Don’t Face Breast Cancer Alone: Use Your Circle of Support

Mammograms are critical for finding breast cancers in localized and early stages. We hope this story will inspire you to get screened at a facility near youhttp://dignityhlth.org/mammography

When Molly learned she had breast cancer, she knew an emotional and challenging road lay ahead of her. She needed to make important decisions regarding her health and quality of life that would affect the people around her, too. But after some contemplation and with the support of her wonderful friends and family, Molly navigated that difficult path with grace and was able to make confident decisions regarding the best options for her care.

Molly learned to trust in herself and her support system during this tough time. Whether it was getting in touch with her larger social circle or bringing someone along for a doctor’s appointment, she was able to realize when she needed help from her closest friends and relatives and when she could draw strength from flying solo. That balance between personal and social interaction lit the way for Molly on her journey.

Take Time for Yourself

There’s no question that breast cancer (or any type of cancer) is traumatic, no matter the severity of the case or the details involved. When making choices about your health, be present with yourself in your vulnerability, as you would with a close friend. Acknowledge that cancer presents a really difficult challenge, but realize that, in each moment, you’re doing the best you can.

Be open with family members without feeling the need to overwhelm yourself with too many conversations. Instead of fielding questions from every single person in your circle, pick one close relative or friend who can act as a point person and keep your wider community in the loop.

Use the Buddy System — When You Need It

When you attend meetings with doctors, ask someone you trust to accompany you to absorb information, take notes, and ask clarifying questions. It can be overwhelming to learn new medical terms and take in so much data and potential treatment options. Having someone there to be a second pair of eyes and ears is a gift to you and your family.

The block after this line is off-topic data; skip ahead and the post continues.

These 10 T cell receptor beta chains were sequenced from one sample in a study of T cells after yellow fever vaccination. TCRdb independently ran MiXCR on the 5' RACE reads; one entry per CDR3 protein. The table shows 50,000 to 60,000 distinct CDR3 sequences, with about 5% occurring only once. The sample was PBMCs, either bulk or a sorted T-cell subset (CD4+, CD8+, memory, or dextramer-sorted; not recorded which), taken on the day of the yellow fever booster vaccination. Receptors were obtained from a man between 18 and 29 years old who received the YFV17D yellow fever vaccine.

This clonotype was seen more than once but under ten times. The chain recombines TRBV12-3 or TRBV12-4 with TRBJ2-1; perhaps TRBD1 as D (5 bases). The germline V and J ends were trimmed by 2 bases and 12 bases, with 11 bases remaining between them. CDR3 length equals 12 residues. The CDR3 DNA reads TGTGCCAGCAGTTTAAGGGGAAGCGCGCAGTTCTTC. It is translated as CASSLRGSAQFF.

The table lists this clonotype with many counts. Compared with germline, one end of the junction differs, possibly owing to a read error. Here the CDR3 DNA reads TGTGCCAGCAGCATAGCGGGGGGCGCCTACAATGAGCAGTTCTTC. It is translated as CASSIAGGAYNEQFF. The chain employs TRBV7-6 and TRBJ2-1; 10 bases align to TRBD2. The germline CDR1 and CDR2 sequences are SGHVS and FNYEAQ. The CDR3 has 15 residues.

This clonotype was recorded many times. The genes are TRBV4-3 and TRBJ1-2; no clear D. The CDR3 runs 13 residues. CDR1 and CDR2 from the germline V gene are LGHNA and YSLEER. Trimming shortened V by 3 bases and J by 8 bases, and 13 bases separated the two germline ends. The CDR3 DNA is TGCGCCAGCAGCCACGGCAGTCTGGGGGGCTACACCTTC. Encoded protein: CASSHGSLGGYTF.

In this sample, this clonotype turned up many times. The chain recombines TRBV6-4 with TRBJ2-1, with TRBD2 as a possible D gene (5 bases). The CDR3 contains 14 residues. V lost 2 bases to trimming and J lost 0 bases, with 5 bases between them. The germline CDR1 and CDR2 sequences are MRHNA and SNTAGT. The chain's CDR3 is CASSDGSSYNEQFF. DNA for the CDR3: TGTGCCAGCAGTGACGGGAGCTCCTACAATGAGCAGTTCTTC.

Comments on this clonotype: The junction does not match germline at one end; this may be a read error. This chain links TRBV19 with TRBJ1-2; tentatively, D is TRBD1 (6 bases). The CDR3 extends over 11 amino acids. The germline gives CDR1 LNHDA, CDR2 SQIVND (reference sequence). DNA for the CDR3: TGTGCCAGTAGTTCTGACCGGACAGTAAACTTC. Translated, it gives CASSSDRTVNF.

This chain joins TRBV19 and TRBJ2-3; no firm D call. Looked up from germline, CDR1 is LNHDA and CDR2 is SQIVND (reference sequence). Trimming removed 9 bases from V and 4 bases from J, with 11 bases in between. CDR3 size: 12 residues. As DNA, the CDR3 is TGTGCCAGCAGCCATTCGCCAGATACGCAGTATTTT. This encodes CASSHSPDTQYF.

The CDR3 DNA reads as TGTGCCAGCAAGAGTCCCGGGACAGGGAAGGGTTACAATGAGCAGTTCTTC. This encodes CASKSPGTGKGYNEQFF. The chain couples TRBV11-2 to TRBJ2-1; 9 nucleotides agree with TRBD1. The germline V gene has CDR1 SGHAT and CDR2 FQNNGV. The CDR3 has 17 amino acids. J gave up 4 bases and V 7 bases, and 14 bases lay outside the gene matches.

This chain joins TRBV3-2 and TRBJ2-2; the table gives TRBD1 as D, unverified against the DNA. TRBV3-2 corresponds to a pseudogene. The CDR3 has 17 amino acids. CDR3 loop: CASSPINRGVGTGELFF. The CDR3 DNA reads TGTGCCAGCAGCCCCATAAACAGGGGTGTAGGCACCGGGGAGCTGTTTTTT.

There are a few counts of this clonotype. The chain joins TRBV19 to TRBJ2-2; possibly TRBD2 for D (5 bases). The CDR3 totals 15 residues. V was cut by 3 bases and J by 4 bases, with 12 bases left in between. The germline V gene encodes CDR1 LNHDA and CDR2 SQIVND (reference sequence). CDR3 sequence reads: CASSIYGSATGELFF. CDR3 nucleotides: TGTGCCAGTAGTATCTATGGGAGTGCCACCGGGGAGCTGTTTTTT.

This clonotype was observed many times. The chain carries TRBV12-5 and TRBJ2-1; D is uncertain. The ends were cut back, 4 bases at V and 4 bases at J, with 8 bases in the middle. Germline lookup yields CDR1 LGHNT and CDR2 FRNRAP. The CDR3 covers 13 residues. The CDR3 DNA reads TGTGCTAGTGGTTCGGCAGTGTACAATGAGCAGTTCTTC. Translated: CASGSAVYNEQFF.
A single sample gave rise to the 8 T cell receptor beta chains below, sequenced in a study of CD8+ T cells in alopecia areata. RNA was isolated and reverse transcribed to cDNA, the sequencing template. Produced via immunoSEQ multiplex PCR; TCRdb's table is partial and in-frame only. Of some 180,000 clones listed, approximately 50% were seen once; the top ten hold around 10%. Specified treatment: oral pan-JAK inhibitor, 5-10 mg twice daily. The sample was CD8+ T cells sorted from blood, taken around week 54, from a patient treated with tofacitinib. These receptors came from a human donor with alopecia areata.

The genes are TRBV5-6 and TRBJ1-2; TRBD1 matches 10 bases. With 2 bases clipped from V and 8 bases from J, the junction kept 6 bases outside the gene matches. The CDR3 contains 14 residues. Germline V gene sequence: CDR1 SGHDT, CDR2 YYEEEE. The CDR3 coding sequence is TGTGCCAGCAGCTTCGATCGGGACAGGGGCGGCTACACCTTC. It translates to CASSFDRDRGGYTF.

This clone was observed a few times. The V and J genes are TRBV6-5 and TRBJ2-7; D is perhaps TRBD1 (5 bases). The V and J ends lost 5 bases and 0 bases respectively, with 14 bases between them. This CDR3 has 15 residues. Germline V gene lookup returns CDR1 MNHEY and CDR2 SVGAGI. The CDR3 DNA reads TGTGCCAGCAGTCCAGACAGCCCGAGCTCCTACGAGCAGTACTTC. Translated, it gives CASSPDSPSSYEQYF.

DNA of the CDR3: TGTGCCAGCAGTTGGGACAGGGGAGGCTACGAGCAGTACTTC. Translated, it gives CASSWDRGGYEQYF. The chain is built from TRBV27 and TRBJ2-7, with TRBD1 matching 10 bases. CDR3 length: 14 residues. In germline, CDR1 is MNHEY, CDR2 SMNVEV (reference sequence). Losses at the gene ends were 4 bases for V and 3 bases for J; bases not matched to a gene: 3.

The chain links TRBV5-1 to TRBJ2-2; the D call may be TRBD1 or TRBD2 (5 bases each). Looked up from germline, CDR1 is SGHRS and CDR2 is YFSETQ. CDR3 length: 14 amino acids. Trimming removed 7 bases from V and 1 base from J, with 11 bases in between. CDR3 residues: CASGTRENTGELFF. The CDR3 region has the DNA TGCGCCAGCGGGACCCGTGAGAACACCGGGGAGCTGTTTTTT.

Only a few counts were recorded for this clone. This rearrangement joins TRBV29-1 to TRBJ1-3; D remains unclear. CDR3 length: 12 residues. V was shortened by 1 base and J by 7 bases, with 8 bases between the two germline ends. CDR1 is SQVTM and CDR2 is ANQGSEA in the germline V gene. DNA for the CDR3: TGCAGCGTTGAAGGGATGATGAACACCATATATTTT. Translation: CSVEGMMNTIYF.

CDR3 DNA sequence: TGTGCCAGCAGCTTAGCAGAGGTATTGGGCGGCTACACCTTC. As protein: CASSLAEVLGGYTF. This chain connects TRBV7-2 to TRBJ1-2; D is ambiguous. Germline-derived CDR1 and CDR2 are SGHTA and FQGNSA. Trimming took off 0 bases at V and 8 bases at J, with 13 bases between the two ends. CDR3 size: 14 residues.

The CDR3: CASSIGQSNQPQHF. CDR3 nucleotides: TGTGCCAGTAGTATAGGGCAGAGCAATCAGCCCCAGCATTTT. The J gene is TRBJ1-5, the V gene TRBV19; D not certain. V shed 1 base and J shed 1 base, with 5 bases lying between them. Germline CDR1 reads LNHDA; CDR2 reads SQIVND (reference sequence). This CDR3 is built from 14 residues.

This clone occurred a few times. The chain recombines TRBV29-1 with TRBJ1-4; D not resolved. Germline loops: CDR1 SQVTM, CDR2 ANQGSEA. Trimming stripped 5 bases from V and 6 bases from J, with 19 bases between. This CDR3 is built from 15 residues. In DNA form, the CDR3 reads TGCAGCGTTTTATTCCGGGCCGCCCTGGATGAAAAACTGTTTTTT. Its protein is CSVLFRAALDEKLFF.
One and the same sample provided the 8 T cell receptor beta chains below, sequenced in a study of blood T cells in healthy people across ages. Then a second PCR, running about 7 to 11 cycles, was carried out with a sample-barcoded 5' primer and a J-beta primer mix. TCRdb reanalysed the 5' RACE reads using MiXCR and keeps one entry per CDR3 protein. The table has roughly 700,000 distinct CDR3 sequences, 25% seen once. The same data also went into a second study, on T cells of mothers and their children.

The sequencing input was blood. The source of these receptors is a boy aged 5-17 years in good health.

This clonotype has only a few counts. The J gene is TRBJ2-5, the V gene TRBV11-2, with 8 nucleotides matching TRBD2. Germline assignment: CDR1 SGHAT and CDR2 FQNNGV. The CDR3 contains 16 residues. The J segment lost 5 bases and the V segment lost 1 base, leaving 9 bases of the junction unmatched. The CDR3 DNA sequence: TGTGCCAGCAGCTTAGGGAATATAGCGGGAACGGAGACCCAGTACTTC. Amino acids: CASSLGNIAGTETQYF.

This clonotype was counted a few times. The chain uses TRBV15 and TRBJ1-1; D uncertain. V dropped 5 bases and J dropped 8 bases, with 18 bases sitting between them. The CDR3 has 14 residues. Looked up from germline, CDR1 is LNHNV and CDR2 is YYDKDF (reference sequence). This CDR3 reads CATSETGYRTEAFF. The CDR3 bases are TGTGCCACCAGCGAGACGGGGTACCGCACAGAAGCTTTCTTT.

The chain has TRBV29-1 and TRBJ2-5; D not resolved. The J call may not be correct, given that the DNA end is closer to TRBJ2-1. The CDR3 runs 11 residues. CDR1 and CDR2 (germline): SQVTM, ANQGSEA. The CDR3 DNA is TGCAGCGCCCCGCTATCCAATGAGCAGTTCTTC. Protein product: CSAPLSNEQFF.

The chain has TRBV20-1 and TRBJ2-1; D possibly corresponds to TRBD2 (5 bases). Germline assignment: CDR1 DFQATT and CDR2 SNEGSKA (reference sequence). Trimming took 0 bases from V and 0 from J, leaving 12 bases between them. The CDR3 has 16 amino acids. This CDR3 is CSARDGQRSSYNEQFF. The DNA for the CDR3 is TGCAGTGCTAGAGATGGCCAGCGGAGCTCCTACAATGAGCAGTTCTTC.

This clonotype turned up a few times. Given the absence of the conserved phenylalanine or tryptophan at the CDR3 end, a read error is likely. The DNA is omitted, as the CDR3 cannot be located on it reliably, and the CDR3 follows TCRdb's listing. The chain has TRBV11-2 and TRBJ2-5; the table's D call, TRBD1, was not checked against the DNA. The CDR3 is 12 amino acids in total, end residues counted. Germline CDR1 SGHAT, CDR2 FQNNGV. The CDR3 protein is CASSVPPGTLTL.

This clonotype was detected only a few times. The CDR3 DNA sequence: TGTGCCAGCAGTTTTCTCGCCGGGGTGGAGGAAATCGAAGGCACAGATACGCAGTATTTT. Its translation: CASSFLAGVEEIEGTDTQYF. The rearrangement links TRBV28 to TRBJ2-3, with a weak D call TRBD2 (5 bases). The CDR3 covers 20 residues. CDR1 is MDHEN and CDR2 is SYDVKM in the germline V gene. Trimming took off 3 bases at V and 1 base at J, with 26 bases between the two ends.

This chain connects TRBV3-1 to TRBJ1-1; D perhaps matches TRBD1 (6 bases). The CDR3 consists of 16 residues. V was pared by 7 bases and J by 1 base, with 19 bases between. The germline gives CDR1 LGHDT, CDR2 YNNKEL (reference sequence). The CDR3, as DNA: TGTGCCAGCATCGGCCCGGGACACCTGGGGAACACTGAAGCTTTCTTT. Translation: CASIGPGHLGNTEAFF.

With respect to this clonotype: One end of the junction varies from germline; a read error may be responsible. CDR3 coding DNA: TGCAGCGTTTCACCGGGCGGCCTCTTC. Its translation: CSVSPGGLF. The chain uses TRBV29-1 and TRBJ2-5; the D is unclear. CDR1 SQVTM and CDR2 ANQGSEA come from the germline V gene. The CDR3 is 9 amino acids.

When it comes time to make big decisions, do just as you would with any important process: Do your research so you understand the details of your diagnosis and the possible options for healing. A decision that might be right for one person may not be best for you, and vice versa. This is where you have the chance to balance your personal choices and the opinions of your closest confidants. Make sure you’re comfortable having candid conversations, not only about your health but your life in general.

As you navigate the decision-making process, take extra time to check in with yourself and process your emotions. Spending time with dear friends, journaling, and leaning on a social worker can make an incredible difference. Stepping away from it all is a priority, too; give yourself and your loved ones time to play and be in the moment. But don’t be afraid to lean heavily on that circle of support, allowing your dearest ones to care for you as you take steps to improve your health — it’s the most healing gift you can give to yourself and your family.


Mammograms are critical for finding breast cancers in localized and early stages. We hope this story will inspire you to get screened at a facility near you. To schedule a mammogram in your area, see the following: http://dignityhlth.org/mammography

 

Image source: Flickr